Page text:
As a broader management practice, though, Bush has made a fetish of loyalty even when unaccompanied by ability…

When it came to personnel decisions, his personal sense of loyalty, his
hostility to the Beltway establishment, and his stubbornness all
clouded his judgment. Tolerating incompetence has harmed Bush in any
number of ways. The worst of these is locking in the idea that he's
oblivious to reality.

How this blog is like the Iraqi Paliament

That's right– we both basically took the month of August off.  Unlike the Iraq Parliament, here I am back in action before the much-anticipated September report on “The Surge.”  I never meant to take August off, it just kind of happened.  But, as one cannot expect Iraqi Parliamentarians to work in the Baghdad heat, we've had record-breaking heat here in central, NC.  The highest previous mean temperature for August was 80, and this year it's been 84.  We've set or tied half a dozen records.  Even with Karl Rove retiring, it's hard to blog in weather like that (nobody mention the whole air conditioning thing).  So, my plan is to be back in the metaphorical saddle.  I guess we'll see.

Ending the blog slump with a little humor

Well, I've obviously been in a bit of a blog slump (partially explained by a lot of vacation lately).  Anyway, let's break out with a bit of humor that will be especially appreciated by Sopranos fans.  McSweeney's has a fun little quiz in which you can try and guess whether various quotes are from Dick Cheney or the NYC mob boss from the Sopranos, Phil Leotardo (and note, some of Dick Cheney's language is not appropriate for the faint of heart).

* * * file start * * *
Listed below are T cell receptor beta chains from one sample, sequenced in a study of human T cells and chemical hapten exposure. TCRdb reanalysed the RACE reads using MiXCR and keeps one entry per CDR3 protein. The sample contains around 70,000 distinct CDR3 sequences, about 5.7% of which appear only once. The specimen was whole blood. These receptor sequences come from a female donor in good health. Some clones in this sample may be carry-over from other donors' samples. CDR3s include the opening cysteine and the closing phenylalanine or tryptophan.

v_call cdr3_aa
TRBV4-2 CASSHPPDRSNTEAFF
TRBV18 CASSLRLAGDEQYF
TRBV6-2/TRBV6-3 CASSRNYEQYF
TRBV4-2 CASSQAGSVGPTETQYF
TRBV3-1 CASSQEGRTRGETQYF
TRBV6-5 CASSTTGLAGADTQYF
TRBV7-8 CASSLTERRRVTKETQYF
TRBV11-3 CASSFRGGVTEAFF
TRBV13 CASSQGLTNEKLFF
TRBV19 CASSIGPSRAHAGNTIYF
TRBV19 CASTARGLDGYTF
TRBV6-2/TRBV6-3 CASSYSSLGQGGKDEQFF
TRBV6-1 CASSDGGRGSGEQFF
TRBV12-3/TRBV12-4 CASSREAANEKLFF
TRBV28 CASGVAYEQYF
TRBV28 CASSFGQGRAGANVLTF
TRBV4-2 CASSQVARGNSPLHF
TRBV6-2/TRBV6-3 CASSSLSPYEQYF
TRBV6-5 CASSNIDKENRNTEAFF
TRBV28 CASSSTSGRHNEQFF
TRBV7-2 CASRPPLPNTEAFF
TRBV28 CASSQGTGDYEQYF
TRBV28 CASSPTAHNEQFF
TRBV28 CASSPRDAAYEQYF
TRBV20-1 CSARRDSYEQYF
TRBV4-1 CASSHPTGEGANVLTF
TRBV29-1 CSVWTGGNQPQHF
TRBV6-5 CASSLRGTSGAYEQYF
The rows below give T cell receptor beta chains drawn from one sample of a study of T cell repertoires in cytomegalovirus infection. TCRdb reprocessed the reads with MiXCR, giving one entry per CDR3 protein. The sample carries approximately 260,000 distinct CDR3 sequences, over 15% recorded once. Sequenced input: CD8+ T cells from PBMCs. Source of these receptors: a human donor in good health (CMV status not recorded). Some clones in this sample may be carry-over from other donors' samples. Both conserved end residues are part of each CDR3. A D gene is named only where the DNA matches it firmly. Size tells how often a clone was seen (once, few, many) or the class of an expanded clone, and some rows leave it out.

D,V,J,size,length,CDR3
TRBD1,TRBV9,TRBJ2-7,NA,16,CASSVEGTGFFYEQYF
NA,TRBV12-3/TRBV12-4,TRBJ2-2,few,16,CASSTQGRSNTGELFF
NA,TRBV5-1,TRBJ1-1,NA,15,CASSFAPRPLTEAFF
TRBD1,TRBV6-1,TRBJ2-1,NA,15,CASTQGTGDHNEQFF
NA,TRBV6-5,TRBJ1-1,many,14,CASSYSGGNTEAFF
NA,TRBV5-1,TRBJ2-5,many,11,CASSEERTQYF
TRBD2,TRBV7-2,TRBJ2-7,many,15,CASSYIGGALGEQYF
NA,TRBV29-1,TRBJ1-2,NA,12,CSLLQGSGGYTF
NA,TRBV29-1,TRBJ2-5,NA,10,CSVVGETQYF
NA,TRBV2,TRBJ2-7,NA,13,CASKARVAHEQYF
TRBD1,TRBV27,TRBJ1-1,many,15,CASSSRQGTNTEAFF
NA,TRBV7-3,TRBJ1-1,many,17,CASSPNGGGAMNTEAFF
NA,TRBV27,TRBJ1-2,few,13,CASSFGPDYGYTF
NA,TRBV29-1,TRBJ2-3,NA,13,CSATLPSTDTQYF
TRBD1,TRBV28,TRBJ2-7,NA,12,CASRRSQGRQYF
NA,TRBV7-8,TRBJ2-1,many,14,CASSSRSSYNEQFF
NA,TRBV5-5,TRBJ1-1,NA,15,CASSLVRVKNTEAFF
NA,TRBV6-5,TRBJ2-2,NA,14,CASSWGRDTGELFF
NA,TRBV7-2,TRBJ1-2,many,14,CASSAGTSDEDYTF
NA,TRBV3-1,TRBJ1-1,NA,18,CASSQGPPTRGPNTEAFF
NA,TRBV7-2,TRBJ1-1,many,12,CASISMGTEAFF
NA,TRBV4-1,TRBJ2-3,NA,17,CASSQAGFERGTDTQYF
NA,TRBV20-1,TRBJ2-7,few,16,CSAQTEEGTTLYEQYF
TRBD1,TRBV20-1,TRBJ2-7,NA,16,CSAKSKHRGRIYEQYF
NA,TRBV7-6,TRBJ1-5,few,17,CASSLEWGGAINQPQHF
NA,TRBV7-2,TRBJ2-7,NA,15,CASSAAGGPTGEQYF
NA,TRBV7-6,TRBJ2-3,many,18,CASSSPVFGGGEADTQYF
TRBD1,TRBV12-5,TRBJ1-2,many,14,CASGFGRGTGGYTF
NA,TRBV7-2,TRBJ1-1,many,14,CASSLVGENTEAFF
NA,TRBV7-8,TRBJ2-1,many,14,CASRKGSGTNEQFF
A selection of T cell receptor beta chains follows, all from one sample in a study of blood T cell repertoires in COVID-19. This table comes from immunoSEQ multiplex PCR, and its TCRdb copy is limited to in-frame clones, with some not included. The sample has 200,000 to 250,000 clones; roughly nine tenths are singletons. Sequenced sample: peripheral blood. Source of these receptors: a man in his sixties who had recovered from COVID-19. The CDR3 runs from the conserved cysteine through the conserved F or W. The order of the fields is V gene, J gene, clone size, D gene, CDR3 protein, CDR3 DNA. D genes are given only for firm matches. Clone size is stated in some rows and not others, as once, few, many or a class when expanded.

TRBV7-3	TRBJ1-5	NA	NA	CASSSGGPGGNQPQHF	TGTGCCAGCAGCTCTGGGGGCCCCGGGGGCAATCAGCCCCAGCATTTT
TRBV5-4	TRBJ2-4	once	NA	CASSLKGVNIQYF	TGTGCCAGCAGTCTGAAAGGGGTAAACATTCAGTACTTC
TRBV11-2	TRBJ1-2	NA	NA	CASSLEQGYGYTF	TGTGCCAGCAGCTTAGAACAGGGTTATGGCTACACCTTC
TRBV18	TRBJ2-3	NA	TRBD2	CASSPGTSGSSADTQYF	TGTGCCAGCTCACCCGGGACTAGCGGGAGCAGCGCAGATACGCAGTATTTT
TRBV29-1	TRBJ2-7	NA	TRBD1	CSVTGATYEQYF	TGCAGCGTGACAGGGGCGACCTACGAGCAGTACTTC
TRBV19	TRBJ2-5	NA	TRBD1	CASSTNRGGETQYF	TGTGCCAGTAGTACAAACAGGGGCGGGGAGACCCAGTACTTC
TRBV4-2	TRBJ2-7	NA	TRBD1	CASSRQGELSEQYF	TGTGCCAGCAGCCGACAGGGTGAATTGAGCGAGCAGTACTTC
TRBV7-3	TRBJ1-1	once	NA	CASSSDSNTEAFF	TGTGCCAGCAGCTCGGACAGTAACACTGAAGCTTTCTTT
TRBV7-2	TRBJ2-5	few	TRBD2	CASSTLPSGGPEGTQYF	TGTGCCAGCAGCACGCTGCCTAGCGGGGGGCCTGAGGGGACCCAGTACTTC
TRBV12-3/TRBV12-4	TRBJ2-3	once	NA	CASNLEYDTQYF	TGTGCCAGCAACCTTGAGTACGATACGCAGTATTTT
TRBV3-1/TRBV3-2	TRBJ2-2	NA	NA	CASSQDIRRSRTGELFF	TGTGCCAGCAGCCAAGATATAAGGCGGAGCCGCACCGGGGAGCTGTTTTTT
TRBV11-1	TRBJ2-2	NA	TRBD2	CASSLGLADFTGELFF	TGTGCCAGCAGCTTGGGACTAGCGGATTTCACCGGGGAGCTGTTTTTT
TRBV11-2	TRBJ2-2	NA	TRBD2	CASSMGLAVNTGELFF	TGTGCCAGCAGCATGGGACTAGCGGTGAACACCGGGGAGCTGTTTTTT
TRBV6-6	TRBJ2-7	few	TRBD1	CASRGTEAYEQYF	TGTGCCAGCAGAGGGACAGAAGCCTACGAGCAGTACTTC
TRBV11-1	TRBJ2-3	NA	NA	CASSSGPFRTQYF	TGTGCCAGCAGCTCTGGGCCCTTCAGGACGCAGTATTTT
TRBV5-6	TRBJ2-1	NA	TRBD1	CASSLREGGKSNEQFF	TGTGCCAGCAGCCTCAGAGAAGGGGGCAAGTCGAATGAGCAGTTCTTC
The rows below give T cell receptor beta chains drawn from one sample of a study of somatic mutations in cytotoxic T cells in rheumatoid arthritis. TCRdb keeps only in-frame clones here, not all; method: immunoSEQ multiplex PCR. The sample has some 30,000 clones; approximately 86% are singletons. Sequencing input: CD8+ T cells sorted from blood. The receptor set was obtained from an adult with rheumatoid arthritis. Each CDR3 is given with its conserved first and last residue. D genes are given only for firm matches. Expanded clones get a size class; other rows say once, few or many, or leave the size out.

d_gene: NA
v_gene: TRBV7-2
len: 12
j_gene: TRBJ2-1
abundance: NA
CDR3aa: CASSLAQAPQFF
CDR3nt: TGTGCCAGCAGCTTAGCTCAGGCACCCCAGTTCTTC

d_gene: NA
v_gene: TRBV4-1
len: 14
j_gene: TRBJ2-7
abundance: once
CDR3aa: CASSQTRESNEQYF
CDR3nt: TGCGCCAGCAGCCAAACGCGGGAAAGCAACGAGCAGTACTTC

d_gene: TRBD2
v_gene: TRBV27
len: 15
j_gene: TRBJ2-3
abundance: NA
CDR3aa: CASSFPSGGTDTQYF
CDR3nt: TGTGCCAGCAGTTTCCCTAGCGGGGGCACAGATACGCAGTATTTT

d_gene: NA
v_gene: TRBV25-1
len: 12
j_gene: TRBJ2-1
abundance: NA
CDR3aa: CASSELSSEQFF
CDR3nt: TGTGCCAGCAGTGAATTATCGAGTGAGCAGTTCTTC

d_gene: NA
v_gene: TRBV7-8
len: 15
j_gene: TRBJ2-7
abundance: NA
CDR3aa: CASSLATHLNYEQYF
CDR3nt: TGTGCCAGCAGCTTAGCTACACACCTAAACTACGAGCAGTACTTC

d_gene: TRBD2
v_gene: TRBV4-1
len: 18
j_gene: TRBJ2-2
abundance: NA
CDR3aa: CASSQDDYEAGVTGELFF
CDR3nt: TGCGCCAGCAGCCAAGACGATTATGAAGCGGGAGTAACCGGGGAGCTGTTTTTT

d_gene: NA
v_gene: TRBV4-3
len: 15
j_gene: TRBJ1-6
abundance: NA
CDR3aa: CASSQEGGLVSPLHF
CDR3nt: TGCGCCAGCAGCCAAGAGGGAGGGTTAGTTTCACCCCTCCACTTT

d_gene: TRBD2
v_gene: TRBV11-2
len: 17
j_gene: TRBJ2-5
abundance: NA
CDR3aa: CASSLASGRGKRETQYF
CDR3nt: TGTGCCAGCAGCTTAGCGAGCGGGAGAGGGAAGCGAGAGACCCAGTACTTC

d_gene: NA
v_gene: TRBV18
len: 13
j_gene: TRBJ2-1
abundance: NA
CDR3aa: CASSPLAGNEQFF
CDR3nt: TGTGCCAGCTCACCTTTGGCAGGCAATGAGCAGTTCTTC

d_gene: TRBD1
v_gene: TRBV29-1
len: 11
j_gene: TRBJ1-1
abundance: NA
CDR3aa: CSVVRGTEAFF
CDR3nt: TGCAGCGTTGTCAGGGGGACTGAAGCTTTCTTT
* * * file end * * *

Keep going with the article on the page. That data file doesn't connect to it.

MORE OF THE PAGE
1. “Except for the occasional heart attack, I never felt better.”

2. “You sound like a damn politician with all these excuses.”

3. “What can you do?throw money at the problem?”

4. “He's never won anything, as best I can tell.”

5. “Next time, there won't be a next time.”

6. “You couldn't fuckin' retire?”

7. “Principle is OK up to a certain point, but principle doesn't do any good if you lose.”

8. “First off, it wasn't an offer. It's my position.”

9. “Everyone knows that you're not really a man unless you own a gun.”

10. “I'll take that Discman and I'll ram it up your box.”

11. “You want compromise?”

12. “Go fuck yourself.”

– – – –

Dick Cheney: 1, 2, 4, 7, 9, 12

Phil Leotardo: 3, 5, 6, 8, 10, 11